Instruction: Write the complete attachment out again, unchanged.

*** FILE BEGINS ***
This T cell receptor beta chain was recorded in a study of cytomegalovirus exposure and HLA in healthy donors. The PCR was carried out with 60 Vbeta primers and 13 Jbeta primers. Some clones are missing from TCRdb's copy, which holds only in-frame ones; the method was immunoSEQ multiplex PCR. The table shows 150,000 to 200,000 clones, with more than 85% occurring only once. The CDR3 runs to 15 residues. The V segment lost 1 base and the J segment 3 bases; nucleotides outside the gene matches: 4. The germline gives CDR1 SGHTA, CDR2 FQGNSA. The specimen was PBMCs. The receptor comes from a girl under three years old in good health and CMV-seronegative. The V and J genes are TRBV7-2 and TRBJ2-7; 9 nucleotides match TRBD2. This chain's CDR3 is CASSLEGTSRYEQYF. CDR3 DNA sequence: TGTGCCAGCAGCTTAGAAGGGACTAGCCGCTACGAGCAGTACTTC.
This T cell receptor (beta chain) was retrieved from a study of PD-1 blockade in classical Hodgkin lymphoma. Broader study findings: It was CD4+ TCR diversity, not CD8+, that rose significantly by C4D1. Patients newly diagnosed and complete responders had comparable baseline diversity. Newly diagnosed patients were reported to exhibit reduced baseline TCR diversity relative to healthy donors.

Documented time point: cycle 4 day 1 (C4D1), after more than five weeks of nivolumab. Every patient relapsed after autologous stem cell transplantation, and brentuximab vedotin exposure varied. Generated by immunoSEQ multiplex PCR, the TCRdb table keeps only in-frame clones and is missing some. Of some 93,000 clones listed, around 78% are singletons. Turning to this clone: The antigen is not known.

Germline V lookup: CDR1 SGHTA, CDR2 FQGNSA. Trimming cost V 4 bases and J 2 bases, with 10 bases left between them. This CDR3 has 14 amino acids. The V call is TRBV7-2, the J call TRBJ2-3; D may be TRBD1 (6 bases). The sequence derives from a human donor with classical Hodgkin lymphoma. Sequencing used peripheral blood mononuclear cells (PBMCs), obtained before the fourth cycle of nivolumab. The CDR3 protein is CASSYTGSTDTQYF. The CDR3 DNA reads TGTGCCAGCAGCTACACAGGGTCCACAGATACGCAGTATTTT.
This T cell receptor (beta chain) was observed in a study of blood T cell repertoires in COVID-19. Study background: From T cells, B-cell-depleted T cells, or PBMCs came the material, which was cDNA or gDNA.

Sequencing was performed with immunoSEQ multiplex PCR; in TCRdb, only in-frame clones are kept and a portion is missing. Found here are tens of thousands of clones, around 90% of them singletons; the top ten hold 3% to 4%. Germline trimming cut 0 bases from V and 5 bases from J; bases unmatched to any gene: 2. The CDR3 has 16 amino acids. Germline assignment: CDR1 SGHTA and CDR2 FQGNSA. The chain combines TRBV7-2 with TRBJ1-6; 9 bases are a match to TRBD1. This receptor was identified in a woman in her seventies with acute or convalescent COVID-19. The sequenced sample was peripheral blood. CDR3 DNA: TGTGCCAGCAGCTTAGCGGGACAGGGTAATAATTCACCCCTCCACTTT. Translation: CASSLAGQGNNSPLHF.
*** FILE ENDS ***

This T cell receptor beta chain was recorded in a study of cytomegalovirus exposure and HLA in healthy donors. The PCR was carried out with 60 Vbeta primers and 13 Jbeta primers. Some clones are missing from TCRdb's copy, which holds only in-frame ones; the method was immunoSEQ multiplex PCR. The table shows 150,000 to 200,000 clones, with more than 85% occurring only once. The CDR3 runs to 15 residues. The V segment lost 1 base and the J segment 3 bases; nucleotides outside the gene matches: 4. The germline gives CDR1 SGHTA, CDR2 FQGNSA. The specimen was PBMCs. The receptor comes from a girl under three years old in good health and CMV-seronegative. The V and J genes are TRBV7-2 and TRBJ2-7; 9 nucleotides match TRBD2. This chain's CDR3 is CASSLEGTSRYEQYF. CDR3 DNA sequence: TGTGCCAGCAGCTTAGAAGGGACTAGCCGCTACGAGCAGTACTTC.
This T cell receptor (beta chain) was retrieved from a study of PD-1 blockade in classical Hodgkin lymphoma. Broader study findings: It was CD4+ TCR diversity, not CD8+, that rose significantly by C4D1. Patients newly diagnosed and complete responders had comparable baseline diversity. Newly diagnosed patients were reported to exhibit reduced baseline TCR diversity relative to healthy donors.

Documented time point: cycle 4 day 1 (C4D1), after more than five weeks of nivolumab. Every patient relapsed after autologous stem cell transplantation, and brentuximab vedotin exposure varied. Generated by immunoSEQ multiplex PCR, the TCRdb table keeps only in-frame clones and is missing some. Of some 93,000 clones listed, around 78% are singletons. Turning to this clone: The antigen is not known.

Germline V lookup: CDR1 SGHTA, CDR2 FQGNSA. Trimming cost V 4 bases and J 2 bases, with 10 bases left between them. This CDR3 has 14 amino acids. The V call is TRBV7-2, the J call TRBJ2-3; D may be TRBD1 (6 bases). The sequence derives from a human donor with classical Hodgkin lymphoma. Sequencing used peripheral blood mononuclear cells (PBMCs), obtained before the fourth cycle of nivolumab. The CDR3 protein is CASSYTGSTDTQYF. The CDR3 DNA reads TGTGCCAGCAGCTACACAGGGTCCACAGATACGCAGTATTTT.
This T cell receptor (beta chain) was observed in a study of blood T cell repertoires in COVID-19. Study background: From T cells, B-cell-depleted T cells, or PBMCs came the material, which was cDNA or gDNA.

Sequencing was performed with immunoSEQ multiplex PCR; in TCRdb, only in-frame clones are kept and a portion is missing. Found here are tens of thousands of clones, around 90% of them singletons; the top ten hold 3% to 4%. Germline trimming cut 0 bases from V and 5 bases from J; bases unmatched to any gene: 2. The CDR3 has 16 amino acids. Germline assignment: CDR1 SGHTA and CDR2 FQGNSA. The chain combines TRBV7-2 with TRBJ1-6; 9 bases are a match to TRBD1. This receptor was identified in a woman in her seventies with acute or convalescent COVID-19. The sequenced sample was peripheral blood. CDR3 DNA: TGTGCCAGCAGCTTAGCGGGACAGGGTAATAATTCACCCCTCCACTTT. Translation: CASSLAGQGNNSPLHF.